Mocivnik

To add or not to add? (the wooden board to the back)

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So, since all the literature is out of me, here's the real question: Should I add the wooden board to the back of my workbench to hold tools or not?

What is all about? I just moved to another appartment, where I created myself a working bench - leatherwork. Below is the photo of it.

WxXX3DF.jpg

 

The desk is 30mm (or 1 3/16) plywood, which was covered with 2 thin layers of oil (used for cooking woodies and toys). Now I would like to get rid of the "mess" with the tools all around and add a board to the back. The desk itself is 56x141cm (or 23"x 56"). I would like to add the board at right angle at the back of height 43cm (17") and only 15mm thick (or 19/32").

Here's also the question: would 30mm part (or 1 3/16) hold enough with several screws onto the desk, if I would screw it at the right angle? Or should I cut it in 2 or even 3 pieces by the lenght? 

 

And to simplify stuff - here's the sketch of what I had in my mind. Dark brown are legs of the desk, yellow is the desk. I wanna set up the blue board (56x141cm or  23"x 56", thickness 15mm or 19/32") and use only several screws, RED sticks portrayed on the photo below. Will this work and be stable enough?

image.png.4052550d46413a1766c7829fd5732a7c.png

 

 

PS: All that I wrote had huge sense in my head. If there's anything confusing - please let me know, I'd be more than glad to explain myself (again or more into details).

 

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The board is for storage and quick access to the most commonly used tools. Punches and chisels on the left, knives and pens on the right. Edge strips and creasers on the extreme right, since they're used on long straps.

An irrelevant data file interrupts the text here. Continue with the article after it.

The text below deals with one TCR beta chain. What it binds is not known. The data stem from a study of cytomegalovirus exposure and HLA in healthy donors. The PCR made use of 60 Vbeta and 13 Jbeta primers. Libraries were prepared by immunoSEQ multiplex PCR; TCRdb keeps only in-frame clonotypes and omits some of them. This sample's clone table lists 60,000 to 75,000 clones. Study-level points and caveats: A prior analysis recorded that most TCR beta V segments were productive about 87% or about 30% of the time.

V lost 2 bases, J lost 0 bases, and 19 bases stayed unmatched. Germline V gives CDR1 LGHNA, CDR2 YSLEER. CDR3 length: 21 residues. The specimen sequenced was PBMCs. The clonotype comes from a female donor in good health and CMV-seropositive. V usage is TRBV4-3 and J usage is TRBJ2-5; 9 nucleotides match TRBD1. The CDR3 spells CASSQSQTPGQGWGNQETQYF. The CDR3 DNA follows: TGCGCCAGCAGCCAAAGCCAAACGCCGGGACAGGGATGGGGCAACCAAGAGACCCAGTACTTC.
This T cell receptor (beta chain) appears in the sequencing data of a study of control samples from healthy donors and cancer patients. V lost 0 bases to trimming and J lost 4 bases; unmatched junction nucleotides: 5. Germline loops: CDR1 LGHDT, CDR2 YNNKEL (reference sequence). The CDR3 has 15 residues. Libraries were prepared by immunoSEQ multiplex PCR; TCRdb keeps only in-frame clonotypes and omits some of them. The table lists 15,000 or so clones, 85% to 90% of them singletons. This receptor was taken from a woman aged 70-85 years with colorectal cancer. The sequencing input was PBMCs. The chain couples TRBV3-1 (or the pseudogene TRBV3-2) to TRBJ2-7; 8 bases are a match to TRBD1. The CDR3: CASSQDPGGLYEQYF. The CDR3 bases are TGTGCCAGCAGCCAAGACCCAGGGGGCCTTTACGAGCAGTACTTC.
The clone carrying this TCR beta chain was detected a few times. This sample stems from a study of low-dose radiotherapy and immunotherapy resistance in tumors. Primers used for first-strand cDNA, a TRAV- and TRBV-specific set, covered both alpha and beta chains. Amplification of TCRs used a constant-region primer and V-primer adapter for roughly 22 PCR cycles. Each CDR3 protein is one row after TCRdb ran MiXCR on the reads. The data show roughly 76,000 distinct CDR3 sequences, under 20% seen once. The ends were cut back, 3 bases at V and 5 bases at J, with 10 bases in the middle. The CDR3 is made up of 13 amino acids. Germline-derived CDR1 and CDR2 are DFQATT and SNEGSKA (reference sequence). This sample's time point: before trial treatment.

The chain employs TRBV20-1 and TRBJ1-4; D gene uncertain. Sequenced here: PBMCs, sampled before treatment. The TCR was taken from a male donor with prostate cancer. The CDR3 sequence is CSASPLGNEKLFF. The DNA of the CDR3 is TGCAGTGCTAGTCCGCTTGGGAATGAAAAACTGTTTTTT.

Rather than the normal leather loops I have found that I prefer the magnetic strips people put on their kitchen walls to hold knives. These hold punches, knives etc. pretty securely. Nails and hooks for bulkier tools like strap cutters.

The board doesn't need to be very strong -- 12mm of OSB would be plenty. Might want to attach it to the wall rather than the bench if you can. This prevents the board from being shaken when you pound on something on the bench and allows you to pull the bench out a bit form the wall, if cutting strips off a hide that's deeper than the table.

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Thank you very much for the comment, but i have something to say. 

Thanks for the comment on what to be where - helps alot!! 

I use also wooden tools and nonmetalic ones, i think i will use loops. 

And the last one - i cant attach it to the wall, but have to the desk :/

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The idea behind my layout is to have each tool as close to the hand in which it is used as is practically possible.

If you can't attach the board to the wall your plan should work fine, though I'd upgrade to 12mm plywood rather than OSB.

Or, at danger of overthinking it (my speciality), you could extend the board down to the floor, and attach it to some drawer or cupboard units for storage under the desk. That again isolates the board from any pounding you might do on the bench.

You can also put a shelf at the top of the board, for things like glue, each paint etc. I love having my glue pot within easy reach. My shelf is about eye height if standing at the bench and find that ideal as I rarely sit when working.

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7 hours ago, Mocivnik said:

i cant attach it to the wall,

So you may think of a diagonal bracing from the top of the backboard to the side of the desk...

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Ian Atkinson has a couple of videos on fitting out a workshop; you should find some useful ideas

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This visually explains my suggestion

image.png